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Qual Health Res. 2013 Aug;23(8):1042-53. doi: 10.1177/1049732313494118. Epub 2013 Jun 17.

Reconciling parenting and smoking in the context of child development.

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Institute of Healthy Living and Chronic Disease Prevention, University of British Columbia's Okanagan Campus, 3333 University Way, Kelowna, British Columbia, Canada.


In this article we explore the micro-social context of parental tobacco use in the first years of a child's life and early childhood. We conducted individual interviews with 28 mothers and fathers during the 4 years following the birth of their child. Using grounded theory methods, we identified the predominant explanatory concept in parents' accounts as the need to reconcile being a parent and smoking. Desires to become smoke-free coexisted with five types of parent-child interactions: (a) protecting the defenseless child, (b) concealing smoking and cigarettes from the mimicking child, (c) reinforcing smoking as bad with the communicative child, (d) making guilt-driven promises to the fearful child, and (e) relinquishing personal responsibility to the autonomous child. We examine the agency of the child in influencing parents' smoking practices, the importance of children's observational learning in the early years, and the reciprocal nature of parent-child interactions related to parents' smoking behavior.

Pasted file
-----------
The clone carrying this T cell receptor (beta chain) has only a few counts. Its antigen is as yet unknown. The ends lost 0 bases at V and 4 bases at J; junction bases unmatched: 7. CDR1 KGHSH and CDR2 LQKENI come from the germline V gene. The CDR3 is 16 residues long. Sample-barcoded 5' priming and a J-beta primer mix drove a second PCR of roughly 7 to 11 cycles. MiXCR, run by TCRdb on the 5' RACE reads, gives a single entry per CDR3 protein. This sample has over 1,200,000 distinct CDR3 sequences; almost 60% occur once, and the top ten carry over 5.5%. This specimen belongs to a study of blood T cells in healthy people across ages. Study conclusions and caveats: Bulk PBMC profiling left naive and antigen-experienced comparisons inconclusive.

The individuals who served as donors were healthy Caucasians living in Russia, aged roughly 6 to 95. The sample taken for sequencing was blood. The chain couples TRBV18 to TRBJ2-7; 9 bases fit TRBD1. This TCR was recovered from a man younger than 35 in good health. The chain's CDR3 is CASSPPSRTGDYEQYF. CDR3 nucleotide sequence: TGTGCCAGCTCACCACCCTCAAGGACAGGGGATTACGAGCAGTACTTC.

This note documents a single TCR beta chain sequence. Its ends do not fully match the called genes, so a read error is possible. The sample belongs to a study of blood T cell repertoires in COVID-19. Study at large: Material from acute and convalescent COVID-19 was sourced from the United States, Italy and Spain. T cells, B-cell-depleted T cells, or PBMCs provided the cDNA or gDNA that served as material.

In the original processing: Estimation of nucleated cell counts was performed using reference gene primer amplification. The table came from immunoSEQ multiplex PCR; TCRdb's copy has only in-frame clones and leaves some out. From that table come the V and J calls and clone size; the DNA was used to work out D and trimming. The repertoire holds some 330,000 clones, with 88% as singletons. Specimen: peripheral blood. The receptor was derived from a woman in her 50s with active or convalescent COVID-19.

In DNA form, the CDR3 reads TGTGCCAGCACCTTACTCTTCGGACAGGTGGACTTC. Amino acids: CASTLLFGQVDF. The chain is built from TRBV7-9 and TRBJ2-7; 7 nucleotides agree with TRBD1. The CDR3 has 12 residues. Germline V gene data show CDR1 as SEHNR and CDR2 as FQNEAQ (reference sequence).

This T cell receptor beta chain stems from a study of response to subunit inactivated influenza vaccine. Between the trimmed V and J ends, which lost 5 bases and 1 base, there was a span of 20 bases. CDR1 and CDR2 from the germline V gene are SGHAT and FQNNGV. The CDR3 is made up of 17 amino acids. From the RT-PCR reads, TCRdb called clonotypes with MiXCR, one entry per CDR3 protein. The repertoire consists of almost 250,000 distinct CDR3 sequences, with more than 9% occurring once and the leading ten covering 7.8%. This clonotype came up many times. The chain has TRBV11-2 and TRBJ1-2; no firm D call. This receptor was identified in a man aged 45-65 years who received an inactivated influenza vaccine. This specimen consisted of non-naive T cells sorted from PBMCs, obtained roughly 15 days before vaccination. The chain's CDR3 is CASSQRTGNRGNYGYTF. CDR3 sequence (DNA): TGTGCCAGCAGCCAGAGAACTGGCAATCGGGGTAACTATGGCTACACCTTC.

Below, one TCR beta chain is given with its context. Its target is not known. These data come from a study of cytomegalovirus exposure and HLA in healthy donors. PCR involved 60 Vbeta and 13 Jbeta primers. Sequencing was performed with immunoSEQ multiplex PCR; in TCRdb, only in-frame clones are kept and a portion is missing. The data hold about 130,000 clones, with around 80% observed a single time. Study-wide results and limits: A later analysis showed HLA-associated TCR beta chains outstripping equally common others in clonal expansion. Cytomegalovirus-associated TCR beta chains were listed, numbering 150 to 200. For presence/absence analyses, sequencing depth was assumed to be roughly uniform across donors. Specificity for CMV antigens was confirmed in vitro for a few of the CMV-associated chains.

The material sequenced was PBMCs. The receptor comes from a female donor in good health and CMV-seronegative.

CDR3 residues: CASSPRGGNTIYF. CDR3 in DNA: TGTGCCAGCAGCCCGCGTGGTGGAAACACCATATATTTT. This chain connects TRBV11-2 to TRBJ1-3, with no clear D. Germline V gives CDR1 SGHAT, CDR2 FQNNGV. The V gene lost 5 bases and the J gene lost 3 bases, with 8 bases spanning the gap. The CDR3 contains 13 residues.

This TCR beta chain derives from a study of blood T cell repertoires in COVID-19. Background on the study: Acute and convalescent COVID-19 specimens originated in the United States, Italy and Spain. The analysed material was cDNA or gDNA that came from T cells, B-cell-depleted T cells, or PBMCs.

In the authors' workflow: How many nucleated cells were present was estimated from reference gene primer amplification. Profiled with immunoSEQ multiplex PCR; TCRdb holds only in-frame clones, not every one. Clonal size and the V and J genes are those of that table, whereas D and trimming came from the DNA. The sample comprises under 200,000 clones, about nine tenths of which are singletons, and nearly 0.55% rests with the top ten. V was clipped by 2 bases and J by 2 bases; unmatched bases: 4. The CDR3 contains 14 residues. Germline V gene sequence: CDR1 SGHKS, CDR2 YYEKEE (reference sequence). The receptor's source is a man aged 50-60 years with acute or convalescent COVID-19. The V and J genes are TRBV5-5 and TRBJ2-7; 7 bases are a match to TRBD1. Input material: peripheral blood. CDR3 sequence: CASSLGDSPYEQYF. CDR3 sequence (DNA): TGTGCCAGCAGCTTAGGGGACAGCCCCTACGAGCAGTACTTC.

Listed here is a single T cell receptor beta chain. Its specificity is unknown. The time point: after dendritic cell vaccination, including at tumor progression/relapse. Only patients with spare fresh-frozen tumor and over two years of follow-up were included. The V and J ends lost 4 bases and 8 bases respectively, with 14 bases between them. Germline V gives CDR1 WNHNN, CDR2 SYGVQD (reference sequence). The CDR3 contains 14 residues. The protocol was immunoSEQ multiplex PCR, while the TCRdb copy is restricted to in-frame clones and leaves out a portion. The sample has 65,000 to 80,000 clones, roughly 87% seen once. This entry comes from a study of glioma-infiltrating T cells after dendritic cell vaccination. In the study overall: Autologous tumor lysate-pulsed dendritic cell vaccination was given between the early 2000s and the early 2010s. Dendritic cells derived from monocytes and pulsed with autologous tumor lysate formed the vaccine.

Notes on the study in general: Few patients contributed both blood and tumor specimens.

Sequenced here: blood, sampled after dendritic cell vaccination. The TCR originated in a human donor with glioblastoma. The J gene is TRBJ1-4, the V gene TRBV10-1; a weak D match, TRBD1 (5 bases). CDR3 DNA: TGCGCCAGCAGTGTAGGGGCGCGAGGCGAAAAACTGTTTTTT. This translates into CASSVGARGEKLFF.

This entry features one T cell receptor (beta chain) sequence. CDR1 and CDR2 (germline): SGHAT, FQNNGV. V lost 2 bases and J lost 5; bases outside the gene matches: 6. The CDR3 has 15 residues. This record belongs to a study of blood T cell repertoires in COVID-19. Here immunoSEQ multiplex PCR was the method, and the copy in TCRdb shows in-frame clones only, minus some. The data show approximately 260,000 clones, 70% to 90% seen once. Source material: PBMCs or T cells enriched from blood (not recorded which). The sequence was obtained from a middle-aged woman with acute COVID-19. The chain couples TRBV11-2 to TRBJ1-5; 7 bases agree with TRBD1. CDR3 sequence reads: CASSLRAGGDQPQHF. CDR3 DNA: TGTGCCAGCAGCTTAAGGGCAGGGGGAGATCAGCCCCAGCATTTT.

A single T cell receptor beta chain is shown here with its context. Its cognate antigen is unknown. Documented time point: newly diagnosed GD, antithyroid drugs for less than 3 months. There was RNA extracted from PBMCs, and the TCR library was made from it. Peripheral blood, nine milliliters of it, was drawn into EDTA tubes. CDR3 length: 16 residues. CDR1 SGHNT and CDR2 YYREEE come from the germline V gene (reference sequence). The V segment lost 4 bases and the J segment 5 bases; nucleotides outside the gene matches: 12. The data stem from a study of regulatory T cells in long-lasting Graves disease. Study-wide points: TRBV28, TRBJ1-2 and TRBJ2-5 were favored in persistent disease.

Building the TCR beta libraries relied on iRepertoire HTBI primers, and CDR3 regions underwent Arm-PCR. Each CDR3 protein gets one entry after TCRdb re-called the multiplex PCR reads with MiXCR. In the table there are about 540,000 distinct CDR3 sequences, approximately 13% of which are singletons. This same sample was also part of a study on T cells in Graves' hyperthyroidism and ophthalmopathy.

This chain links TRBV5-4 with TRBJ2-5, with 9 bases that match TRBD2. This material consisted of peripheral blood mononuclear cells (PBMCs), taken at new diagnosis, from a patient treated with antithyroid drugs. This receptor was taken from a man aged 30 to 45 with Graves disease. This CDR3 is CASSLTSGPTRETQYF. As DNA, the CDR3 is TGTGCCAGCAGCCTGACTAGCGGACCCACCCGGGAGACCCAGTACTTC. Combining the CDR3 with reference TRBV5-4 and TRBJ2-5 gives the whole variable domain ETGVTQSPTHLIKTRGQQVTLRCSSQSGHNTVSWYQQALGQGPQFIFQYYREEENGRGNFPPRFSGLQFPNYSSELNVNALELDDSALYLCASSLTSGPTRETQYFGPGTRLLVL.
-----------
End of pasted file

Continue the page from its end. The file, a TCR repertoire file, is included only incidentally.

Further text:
addiction/substance use; children, growth and development; parenting; research, qualitative; smoking cessation; tobacco and health

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